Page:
Just 16 miles down the road and offering some of the most challenging and dangerous in-bounds skiing in the Lower 48 sits one of the most historic and fabled ski resorts in the U.S. — Bridger Bowl. Over the course of 70 years, it has grown and dug roots deep within the community, serving as a shining example of accessibility, stewardship and responsibility.
Originally owned by the State of Montana, the resort’s land was bought with the intention to build a state park and ski area, but never managed to grow past a simple rope tow. The resort struggled through its early years until locals formed a non-profit — originally named The Bozeman State Park and Recreation Association, now simply the Bridger Bowl Association — in 1954 to continue the resort’s development and create a clean and affordable environment for anyone to ski.
Over the preceding decades the resort added more lifts, such as the familiar Bridger and Alpine lifts in the 1960s, and then Pierre’s Knob and Virginia City in the 1970s. However, the next significant area expansion wouldn’t come until 2008 when the Schlasman’s lift began turning for the first time, opening up an additional 311 acres of extreme terrain and ridge access. The lift was named after a German miner who perished, among three others, in a massive avalanche below Saddle Peak in 1885. Avalanche danger is consistently high in this area of the Bridger Bowl Ski Area, so all users must wear an avalanche beacon in order to ride the lift.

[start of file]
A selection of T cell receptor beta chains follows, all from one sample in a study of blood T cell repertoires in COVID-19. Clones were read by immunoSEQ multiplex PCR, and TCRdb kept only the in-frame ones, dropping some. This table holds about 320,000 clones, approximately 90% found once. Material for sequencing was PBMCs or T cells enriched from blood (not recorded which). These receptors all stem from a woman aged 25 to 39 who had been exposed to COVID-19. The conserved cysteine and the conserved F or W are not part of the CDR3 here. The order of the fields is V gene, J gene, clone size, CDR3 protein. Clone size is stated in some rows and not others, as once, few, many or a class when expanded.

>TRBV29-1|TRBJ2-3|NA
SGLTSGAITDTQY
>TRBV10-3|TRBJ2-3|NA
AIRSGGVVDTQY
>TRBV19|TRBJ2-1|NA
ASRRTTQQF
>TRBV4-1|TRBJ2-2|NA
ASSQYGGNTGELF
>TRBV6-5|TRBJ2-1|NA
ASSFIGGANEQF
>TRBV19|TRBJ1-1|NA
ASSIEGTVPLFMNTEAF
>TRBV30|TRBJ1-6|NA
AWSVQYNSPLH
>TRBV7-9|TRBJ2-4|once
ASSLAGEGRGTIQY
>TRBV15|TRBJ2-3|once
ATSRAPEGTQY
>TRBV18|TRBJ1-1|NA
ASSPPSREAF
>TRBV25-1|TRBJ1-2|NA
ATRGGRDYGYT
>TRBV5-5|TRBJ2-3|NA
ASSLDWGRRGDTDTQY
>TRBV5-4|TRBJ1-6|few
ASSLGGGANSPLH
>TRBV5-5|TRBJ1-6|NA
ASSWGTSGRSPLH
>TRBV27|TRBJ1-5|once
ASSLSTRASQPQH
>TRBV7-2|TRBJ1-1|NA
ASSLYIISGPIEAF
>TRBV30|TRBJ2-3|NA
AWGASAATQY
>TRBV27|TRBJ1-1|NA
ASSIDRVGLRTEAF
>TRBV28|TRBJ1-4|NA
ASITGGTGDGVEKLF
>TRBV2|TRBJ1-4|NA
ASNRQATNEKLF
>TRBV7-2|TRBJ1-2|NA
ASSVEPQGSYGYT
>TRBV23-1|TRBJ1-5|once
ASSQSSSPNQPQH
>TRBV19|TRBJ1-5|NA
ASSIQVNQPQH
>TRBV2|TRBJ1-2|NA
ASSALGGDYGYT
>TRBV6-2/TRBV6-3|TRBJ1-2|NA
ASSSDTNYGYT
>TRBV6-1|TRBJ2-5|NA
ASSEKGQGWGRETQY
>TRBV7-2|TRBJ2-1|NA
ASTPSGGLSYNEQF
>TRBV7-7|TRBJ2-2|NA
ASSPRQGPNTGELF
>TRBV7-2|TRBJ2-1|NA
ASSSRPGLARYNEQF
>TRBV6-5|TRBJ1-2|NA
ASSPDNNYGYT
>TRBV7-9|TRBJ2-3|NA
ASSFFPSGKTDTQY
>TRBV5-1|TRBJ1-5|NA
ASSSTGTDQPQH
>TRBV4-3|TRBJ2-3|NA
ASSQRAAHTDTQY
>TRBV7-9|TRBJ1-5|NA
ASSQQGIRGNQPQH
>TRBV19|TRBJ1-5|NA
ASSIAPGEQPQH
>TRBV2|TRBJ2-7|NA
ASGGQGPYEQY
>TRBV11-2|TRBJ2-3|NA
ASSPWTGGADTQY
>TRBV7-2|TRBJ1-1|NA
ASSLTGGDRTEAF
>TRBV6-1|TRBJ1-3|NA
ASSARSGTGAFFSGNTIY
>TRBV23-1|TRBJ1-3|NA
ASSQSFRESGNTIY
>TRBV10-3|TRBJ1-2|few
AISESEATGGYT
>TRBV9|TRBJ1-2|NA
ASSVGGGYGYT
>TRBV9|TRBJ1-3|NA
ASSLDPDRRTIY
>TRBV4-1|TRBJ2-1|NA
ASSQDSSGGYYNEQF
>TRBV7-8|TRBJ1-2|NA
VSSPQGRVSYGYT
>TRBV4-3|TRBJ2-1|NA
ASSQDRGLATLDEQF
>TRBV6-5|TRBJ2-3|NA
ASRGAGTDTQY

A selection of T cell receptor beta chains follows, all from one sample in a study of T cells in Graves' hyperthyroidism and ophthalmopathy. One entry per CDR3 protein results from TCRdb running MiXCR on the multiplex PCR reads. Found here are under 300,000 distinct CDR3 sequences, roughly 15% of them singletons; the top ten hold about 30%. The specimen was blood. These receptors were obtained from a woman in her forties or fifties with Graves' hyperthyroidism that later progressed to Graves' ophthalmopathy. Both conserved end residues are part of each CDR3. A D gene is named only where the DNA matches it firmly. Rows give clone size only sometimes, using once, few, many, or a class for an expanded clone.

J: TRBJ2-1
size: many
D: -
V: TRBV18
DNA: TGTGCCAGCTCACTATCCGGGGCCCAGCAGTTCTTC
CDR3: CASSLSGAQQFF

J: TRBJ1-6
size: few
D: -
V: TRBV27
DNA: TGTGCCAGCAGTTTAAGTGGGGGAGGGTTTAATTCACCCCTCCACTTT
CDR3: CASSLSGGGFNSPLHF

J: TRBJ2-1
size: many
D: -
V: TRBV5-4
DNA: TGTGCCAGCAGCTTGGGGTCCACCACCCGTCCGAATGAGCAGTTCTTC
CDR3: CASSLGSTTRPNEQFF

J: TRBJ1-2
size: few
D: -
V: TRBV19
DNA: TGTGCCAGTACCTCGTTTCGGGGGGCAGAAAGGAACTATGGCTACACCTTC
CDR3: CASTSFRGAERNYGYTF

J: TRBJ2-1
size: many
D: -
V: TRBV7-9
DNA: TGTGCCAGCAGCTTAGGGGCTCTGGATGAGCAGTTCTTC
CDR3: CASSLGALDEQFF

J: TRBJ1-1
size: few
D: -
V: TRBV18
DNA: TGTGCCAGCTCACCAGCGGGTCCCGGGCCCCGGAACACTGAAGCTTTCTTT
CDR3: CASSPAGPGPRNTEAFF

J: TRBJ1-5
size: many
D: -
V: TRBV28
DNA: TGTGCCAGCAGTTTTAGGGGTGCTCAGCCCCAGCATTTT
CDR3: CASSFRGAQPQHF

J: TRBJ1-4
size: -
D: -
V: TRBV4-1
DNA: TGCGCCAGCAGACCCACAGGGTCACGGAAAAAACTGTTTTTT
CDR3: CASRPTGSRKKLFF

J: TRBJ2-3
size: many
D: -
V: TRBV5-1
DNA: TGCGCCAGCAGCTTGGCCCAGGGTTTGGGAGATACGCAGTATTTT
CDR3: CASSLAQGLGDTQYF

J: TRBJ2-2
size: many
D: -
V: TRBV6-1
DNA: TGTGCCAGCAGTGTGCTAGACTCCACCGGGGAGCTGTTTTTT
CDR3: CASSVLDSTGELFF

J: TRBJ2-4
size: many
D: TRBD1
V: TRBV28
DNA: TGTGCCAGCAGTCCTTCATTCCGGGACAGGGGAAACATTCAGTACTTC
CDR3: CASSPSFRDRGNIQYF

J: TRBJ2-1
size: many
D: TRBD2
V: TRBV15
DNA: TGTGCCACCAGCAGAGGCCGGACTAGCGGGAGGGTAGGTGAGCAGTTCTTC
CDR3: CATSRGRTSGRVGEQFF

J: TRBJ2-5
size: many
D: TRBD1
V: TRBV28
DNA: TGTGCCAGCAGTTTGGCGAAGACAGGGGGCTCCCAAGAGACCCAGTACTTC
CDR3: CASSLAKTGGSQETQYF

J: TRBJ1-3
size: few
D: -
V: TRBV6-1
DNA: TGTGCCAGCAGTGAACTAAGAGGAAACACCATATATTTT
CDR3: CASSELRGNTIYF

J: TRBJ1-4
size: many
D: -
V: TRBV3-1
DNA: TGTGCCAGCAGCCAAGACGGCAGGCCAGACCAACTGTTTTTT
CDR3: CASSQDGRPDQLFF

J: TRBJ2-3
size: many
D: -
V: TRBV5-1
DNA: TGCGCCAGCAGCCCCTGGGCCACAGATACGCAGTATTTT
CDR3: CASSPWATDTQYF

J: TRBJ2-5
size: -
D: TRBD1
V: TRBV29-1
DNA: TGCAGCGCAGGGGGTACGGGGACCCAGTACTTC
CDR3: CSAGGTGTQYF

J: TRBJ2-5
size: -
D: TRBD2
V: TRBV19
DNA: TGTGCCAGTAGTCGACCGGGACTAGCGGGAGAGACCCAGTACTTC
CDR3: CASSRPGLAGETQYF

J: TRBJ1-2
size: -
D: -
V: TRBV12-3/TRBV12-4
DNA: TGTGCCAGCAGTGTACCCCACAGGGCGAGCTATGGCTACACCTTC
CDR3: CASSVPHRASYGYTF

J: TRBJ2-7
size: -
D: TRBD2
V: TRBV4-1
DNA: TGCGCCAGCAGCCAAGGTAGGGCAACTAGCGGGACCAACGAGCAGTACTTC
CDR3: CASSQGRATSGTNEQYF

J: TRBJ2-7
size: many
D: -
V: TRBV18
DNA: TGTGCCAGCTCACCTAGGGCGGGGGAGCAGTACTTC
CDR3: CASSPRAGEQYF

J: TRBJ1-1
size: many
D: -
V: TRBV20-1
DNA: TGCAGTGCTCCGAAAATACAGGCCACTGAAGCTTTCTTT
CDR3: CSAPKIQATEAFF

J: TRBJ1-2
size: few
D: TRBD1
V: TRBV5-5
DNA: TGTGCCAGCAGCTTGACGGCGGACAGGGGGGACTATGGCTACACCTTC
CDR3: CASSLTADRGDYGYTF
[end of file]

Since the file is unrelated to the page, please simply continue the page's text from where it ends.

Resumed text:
Though many expert skiers can’t even think of the resort without drooling over the steep and craggy hillsides, the famous Bridger Ridge wasn’t open to the public until 1973. Once the Ridge opened, the challenging terrain beckoned extreme skiing pioneers like Doug Coombs (the first skier to descend the Grand Teton) and Scot Schmidt (who Powder Magazine once called “the original freeskier,”) by providing a playground for the world’s elite to hone skills they would later take to world’s greater ranges.
Nearly 70 years later, in an age defined by large-scale corporate resort expansion and conglomeration, the Bridger Bowl Association still seeks “..to plan, develop and maintain facilities and services in a financially sound manner which provide the best possible skiing experience at a reasonable cost to local, regional and destination skiers.”
While other resorts like Big Sky and Jackson Hole now charge over $200 for mid-season lift tickets, Bridger Bowl only charges $63. In addition to its long history of outdoor accessibility, the association has ensured that the expansion and progression of Bridger Bowl does not come at the cost of the community’s future.
According to the association, “Bridger Bowl is committed to operating the ski area in the most socially responsible manner possible...” by utilizing sustainable practices of energy and waste efficiency. “Recognizing the importance in the community, Bridger Bowl is passionate about preserving the essence of Bridger for future generations.”
In 2018, Bridger Bowl conducted a survey of its carbon footprint and set a plan in motion to minimize its environmental impact by reducing waste through installing solar panels for energy production while lowering usage. The resort also hopes to reduce the ecological and environmental cost of wastewater filtration through a research project with MSU that utilizes native wetland plants instead of costly mechanical processes.
Just last year, Bridger Bowl won the Golden Eagle Award for Environmental Excellence from the National Ski Area Association, an award that the NSAA considers the “...highest honors bestowed on a resort for environmental performance”
Though the Hotel Baxter’s blue light won’t start shining, indicating at least 2 inches of snowfall at Bridger Bowl, again for the next eight months, skiers and riders from the community can rest easy knowing the history books won’t close anytime soon, because next season will be yet another opportunity for them to carve their name into the historic hillside.